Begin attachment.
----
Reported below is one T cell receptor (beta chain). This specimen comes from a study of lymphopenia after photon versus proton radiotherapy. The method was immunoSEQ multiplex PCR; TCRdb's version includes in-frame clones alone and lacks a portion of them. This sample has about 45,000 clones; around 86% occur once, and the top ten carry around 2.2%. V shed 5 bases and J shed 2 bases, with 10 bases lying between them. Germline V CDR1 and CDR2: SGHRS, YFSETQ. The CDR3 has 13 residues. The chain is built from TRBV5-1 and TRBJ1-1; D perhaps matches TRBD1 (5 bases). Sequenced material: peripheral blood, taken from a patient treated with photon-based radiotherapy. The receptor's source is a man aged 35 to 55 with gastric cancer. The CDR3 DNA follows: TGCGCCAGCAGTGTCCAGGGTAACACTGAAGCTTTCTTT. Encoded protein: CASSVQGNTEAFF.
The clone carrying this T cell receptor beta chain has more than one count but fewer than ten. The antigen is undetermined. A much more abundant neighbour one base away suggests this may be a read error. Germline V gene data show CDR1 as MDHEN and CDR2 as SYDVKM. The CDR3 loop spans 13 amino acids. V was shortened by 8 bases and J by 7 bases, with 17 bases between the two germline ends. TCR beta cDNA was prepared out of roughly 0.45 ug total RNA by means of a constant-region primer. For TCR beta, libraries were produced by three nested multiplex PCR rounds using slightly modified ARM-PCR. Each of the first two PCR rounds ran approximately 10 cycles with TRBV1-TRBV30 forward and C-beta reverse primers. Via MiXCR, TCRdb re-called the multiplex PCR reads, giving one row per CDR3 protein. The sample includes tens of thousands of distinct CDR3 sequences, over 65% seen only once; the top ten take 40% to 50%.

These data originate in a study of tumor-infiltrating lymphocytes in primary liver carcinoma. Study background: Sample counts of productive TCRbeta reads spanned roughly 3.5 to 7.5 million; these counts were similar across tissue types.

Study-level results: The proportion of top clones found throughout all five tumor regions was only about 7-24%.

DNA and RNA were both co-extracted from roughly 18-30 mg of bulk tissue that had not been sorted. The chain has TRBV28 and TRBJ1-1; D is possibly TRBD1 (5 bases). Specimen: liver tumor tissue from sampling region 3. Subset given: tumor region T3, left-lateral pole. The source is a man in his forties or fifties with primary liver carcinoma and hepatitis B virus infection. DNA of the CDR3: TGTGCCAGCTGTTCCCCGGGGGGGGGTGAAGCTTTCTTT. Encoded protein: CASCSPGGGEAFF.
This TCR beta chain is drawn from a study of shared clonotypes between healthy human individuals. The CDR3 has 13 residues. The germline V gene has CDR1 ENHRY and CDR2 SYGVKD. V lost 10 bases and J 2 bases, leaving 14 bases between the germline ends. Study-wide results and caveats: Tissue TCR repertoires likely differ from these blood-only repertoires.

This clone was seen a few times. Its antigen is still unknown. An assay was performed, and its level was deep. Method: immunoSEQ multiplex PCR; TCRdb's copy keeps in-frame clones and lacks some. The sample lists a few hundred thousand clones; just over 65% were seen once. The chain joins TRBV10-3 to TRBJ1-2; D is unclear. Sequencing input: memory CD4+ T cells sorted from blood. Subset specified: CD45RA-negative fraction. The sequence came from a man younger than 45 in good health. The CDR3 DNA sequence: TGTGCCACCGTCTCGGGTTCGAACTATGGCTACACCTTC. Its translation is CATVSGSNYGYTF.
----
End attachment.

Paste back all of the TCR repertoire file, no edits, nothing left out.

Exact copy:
Reported below is one T cell receptor (beta chain). This specimen comes from a study of lymphopenia after photon versus proton radiotherapy. The method was immunoSEQ multiplex PCR; TCRdb's version includes in-frame clones alone and lacks a portion of them. This sample has about 45,000 clones; around 86% occur once, and the top ten carry around 2.2%. V shed 5 bases and J shed 2 bases, with 10 bases lying between them. Germline V CDR1 and CDR2: SGHRS, YFSETQ. The CDR3 has 13 residues. The chain is built from TRBV5-1 and TRBJ1-1; D perhaps matches TRBD1 (5 bases). Sequenced material: peripheral blood, taken from a patient treated with photon-based radiotherapy. The receptor's source is a man aged 35 to 55 with gastric cancer. The CDR3 DNA follows: TGCGCCAGCAGTGTCCAGGGTAACACTGAAGCTTTCTTT. Encoded protein: CASSVQGNTEAFF.
The clone carrying this T cell receptor beta chain has more than one count but fewer than ten. The antigen is undetermined. A much more abundant neighbour one base away suggests this may be a read error. Germline V gene data show CDR1 as MDHEN and CDR2 as SYDVKM. The CDR3 loop spans 13 amino acids. V was shortened by 8 bases and J by 7 bases, with 17 bases between the two germline ends. TCR beta cDNA was prepared out of roughly 0.45 ug total RNA by means of a constant-region primer. For TCR beta, libraries were produced by three nested multiplex PCR rounds using slightly modified ARM-PCR. Each of the first two PCR rounds ran approximately 10 cycles with TRBV1-TRBV30 forward and C-beta reverse primers. Via MiXCR, TCRdb re-called the multiplex PCR reads, giving one row per CDR3 protein. The sample includes tens of thousands of distinct CDR3 sequences, over 65% seen only once; the top ten take 40% to 50%.

These data originate in a study of tumor-infiltrating lymphocytes in primary liver carcinoma. Study background: Sample counts of productive TCRbeta reads spanned roughly 3.5 to 7.5 million; these counts were similar across tissue types.

Study-level results: The proportion of top clones found throughout all five tumor regions was only about 7-24%.

DNA and RNA were both co-extracted from roughly 18-30 mg of bulk tissue that had not been sorted. The chain has TRBV28 and TRBJ1-1; D is possibly TRBD1 (5 bases). Specimen: liver tumor tissue from sampling region 3. Subset given: tumor region T3, left-lateral pole. The source is a man in his forties or fifties with primary liver carcinoma and hepatitis B virus infection. DNA of the CDR3: TGTGCCAGCTGTTCCCCGGGGGGGGGTGAAGCTTTCTTT. Encoded protein: CASCSPGGGEAFF.
This TCR beta chain is drawn from a study of shared clonotypes between healthy human individuals. The CDR3 has 13 residues. The germline V gene has CDR1 ENHRY and CDR2 SYGVKD. V lost 10 bases and J 2 bases, leaving 14 bases between the germline ends. Study-wide results and caveats: Tissue TCR repertoires likely differ from these blood-only repertoires.

This clone was seen a few times. Its antigen is still unknown. An assay was performed, and its level was deep. Method: immunoSEQ multiplex PCR; TCRdb's copy keeps in-frame clones and lacks some. The sample lists a few hundred thousand clones; just over 65% were seen once. The chain joins TRBV10-3 to TRBJ1-2; D is unclear. Sequencing input: memory CD4+ T cells sorted from blood. Subset specified: CD45RA-negative fraction. The sequence came from a man younger than 45 in good health. The CDR3 DNA sequence: TGTGCCACCGTCTCGGGTTCGAACTATGGCTACACCTTC. Its translation is CATVSGSNYGYTF.